ust as you might store physical money in a wallet that you carry around, digital currencies use digital wallets for storage and payments.
Whether you want to speculate on bitcoin’s value, or need a place from where to send and receive coins, here’s all you need to know about bitcoin wallets and how they work.
Remember that cryptocurrencies are speculative investments where all your capital is at risk, meaning you might lose all your money.
Cryptocurrencies are unregulated in the UK and you will have no recourse to compensation if something goes wrong.
What’s in a bitcoin wallet?
The most important thing to note is that cryptocurrencies such as bitcoin are not actually ‘contained’ within crypto wallets. The ‘coins’ themselves are kept on the blockchain.
Remember, there is no physical representation of a bitcoin – they exist only as numbers on a screen. A bitcoin wallet thus contains the public and private keys to your bitcoin holdings, both of which are needed to carry out transactions.
A public key is best likened to a bank account number. On its own, it does not provide access to the assets in your wallet.
A private key is essentially a password in the form of a long string of letters and numbers that you keep secret. If someone gained access to both your private and public keys, they’d be able to spend your bitcoins or transfer them to other accounts without your permission.
Your wallet address is also a unique, alphanumeric string. It’s actually a ‘hashed’ version of your public key. Hashing is when you put data of any size into a hashing algorithm to produce an almost-unique alphanumeric string of text.
Since a public key is a very long string of text, hashing it makes it shorter and more shareable, which is why it’s used to create your bitcoin address.
To send bitcoins from your wallet, you simply log in, enter the recipient’s wallet address and input how much you want to send. To receive bitcoins, you simply share your wallet address.
Trade With eToro
Trade in a variety of assets including stocks, ETFs and cryptocurrencies; for both novices and experts
CFDs are complex instruments and come with a high risk of losing money rapidly due to leverage. 68% of retail investor accounts lose money when trading CFDs with eToro. Cryptoasset investing is unregulated in most EU countries and the UK. No consumer protection. Your capital is at risk.
Types of wallet
Wallets can be ‘hot’ or ‘cold’ and either ‘hosted’ or ‘non-custodial’. Here’s a look at the differences between the different types.
Hot wallets are those where your public and private keys are stored online, either with a crypto exchange like Coinbase, or a specialist provider. They’re known as ‘hot’ because they can be hacked over the internet, and indeed have been in the past.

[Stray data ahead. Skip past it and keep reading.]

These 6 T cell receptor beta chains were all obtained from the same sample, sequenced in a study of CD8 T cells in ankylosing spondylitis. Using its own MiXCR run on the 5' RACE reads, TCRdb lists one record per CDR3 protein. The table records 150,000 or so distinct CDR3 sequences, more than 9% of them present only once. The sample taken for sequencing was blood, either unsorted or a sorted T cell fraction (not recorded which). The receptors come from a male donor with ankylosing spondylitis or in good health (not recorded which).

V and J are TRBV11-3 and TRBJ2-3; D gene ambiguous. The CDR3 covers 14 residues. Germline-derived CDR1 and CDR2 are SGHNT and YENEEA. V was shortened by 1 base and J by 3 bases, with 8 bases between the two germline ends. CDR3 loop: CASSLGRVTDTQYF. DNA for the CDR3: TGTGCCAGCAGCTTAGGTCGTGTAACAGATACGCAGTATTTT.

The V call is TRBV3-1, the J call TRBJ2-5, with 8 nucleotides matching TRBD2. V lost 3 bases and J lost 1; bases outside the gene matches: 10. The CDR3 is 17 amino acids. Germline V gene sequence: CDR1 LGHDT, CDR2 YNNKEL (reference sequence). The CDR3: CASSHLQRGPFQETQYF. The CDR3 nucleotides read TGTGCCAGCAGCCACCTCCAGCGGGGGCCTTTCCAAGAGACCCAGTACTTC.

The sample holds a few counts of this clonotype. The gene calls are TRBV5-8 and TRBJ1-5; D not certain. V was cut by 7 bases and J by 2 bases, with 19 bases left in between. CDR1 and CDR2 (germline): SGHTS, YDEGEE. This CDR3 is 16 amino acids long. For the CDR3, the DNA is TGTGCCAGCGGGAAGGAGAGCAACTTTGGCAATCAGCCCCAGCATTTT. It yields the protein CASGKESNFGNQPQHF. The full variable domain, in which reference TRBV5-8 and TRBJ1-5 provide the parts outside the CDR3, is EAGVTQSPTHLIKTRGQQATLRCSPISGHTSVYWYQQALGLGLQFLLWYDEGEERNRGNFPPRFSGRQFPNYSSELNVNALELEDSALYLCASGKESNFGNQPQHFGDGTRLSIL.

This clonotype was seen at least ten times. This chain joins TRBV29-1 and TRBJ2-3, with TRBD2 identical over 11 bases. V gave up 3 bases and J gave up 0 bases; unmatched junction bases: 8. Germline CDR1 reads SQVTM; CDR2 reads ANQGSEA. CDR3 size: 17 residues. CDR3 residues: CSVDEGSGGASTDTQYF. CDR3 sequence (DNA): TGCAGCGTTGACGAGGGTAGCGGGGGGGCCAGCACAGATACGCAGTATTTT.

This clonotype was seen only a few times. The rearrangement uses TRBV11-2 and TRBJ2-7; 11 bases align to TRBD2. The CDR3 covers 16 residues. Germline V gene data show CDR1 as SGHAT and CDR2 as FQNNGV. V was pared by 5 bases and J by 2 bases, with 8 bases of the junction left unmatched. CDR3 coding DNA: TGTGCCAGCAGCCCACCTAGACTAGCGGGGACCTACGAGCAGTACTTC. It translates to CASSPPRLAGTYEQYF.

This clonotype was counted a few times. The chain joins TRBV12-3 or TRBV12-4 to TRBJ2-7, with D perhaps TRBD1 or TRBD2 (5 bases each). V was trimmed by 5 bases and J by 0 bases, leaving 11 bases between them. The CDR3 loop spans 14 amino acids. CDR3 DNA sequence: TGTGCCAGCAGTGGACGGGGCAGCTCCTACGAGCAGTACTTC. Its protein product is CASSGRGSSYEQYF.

Hot wallets can be either hosted or non-custodial. The former are wallets provided by an exchange (the place where you buy your crypto), for free. Providers of hosted wallets usually keep your private keys safe for you, which can save you lots of headaches if you forget the password to your account since the provider will be able to help.
Non-custodial hot wallets aren’t offered by exchanges and are managed entirely by you. This means you alone keep your private key. If you were to lose it, you’d be locked out of your holdings.
Cold wallets, sometimes referred to as hardware wallets, are physical storage devices that aren’t connected to the internet, but connect to a computer via USB.
Your private and public keys are stored within a cold wallet, and they’re safer from hackers as there’s no direct connection between their computers and your storage device. However, malware can be used to access cold wallets once they’re connected to a computer.
There’s no provider to offer support if you lose the recovery phrase necessary to access your cold wallet, so you wouldn’t be able to get your public and private keys – effectively locking you out of your bitcoin holdings.
You can also download wallets to your smartphone or desktop computer, but they’ll only be as secure as the virus and malware protection you have installed.
Choosing a wallet
When choosing a wallet, you should consider the level of security you’re comfortable with, the price you’re willing to pay for storage, and how much responsibility you want to take for your private keys.
Whether you’re looking at a cold wallet, a non-custodial hot wallet or a hosted hot wallet, it’s worth looking at customer ratings and reviews, particularly what people say about a provider’s customer service.